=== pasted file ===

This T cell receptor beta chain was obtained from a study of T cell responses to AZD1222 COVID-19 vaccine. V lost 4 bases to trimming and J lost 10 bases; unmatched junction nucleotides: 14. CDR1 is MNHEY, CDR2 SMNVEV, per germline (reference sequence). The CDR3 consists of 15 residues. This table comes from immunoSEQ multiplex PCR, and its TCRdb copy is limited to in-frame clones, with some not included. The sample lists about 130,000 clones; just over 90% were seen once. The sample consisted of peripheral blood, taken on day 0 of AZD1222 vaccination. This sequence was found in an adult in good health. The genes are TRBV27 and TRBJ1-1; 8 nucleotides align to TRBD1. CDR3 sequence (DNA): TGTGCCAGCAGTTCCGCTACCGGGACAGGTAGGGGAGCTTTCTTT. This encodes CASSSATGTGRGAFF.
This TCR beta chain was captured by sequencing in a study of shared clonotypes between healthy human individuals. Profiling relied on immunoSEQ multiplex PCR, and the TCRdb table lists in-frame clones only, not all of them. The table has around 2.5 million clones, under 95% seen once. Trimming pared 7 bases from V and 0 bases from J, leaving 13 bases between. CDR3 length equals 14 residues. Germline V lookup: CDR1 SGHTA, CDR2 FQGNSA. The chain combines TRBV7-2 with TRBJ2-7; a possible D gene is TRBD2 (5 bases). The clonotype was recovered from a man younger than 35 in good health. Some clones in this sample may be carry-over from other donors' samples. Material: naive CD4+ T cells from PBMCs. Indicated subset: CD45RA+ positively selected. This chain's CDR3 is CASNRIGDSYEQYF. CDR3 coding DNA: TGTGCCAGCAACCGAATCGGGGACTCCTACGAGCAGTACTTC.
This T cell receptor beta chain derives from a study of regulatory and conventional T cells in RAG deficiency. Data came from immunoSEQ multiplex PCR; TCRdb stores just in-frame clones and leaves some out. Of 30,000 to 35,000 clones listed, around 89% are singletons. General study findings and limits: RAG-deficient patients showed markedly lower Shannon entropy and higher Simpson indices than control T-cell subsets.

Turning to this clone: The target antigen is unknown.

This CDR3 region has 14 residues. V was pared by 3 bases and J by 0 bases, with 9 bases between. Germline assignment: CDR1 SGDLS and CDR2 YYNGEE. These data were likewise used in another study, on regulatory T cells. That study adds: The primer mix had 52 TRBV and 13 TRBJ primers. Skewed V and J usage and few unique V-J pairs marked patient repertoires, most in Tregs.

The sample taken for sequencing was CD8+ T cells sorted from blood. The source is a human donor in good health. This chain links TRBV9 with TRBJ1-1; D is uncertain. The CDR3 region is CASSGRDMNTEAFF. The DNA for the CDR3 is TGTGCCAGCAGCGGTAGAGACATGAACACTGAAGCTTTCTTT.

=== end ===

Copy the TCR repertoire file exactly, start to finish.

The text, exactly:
This T cell receptor beta chain was obtained from a study of T cell responses to AZD1222 COVID-19 vaccine. V lost 4 bases to trimming and J lost 10 bases; unmatched junction nucleotides: 14. CDR1 is MNHEY, CDR2 SMNVEV, per germline (reference sequence). The CDR3 consists of 15 residues. This table comes from immunoSEQ multiplex PCR, and its TCRdb copy is limited to in-frame clones, with some not included. The sample lists about 130,000 clones; just over 90% were seen once. The sample consisted of peripheral blood, taken on day 0 of AZD1222 vaccination. This sequence was found in an adult in good health. The genes are TRBV27 and TRBJ1-1; 8 nucleotides align to TRBD1. CDR3 sequence (DNA): TGTGCCAGCAGTTCCGCTACCGGGACAGGTAGGGGAGCTTTCTTT. This encodes CASSSATGTGRGAFF.
This TCR beta chain was captured by sequencing in a study of shared clonotypes between healthy human individuals. Profiling relied on immunoSEQ multiplex PCR, and the TCRdb table lists in-frame clones only, not all of them. The table has around 2.5 million clones, under 95% seen once. Trimming pared 7 bases from V and 0 bases from J, leaving 13 bases between. CDR3 length equals 14 residues. Germline V lookup: CDR1 SGHTA, CDR2 FQGNSA. The chain combines TRBV7-2 with TRBJ2-7; a possible D gene is TRBD2 (5 bases). The clonotype was recovered from a man younger than 35 in good health. Some clones in this sample may be carry-over from other donors' samples. Material: naive CD4+ T cells from PBMCs. Indicated subset: CD45RA+ positively selected. This chain's CDR3 is CASNRIGDSYEQYF. CDR3 coding DNA: TGTGCCAGCAACCGAATCGGGGACTCCTACGAGCAGTACTTC.
This T cell receptor beta chain derives from a study of regulatory and conventional T cells in RAG deficiency. Data came from immunoSEQ multiplex PCR; TCRdb stores just in-frame clones and leaves some out. Of 30,000 to 35,000 clones listed, around 89% are singletons. General study findings and limits: RAG-deficient patients showed markedly lower Shannon entropy and higher Simpson indices than control T-cell subsets.

Turning to this clone: The target antigen is unknown.

This CDR3 region has 14 residues. V was pared by 3 bases and J by 0 bases, with 9 bases between. Germline assignment: CDR1 SGDLS and CDR2 YYNGEE. These data were likewise used in another study, on regulatory T cells. That study adds: The primer mix had 52 TRBV and 13 TRBJ primers. Skewed V and J usage and few unique V-J pairs marked patient repertoires, most in Tregs.

The sample taken for sequencing was CD8+ T cells sorted from blood. The source is a human donor in good health. This chain links TRBV9 with TRBJ1-1; D is uncertain. The CDR3 region is CASSGRDMNTEAFF. The DNA for the CDR3 is TGTGCCAGCAGCGGTAGAGACATGAACACTGAAGCTTTCTTT.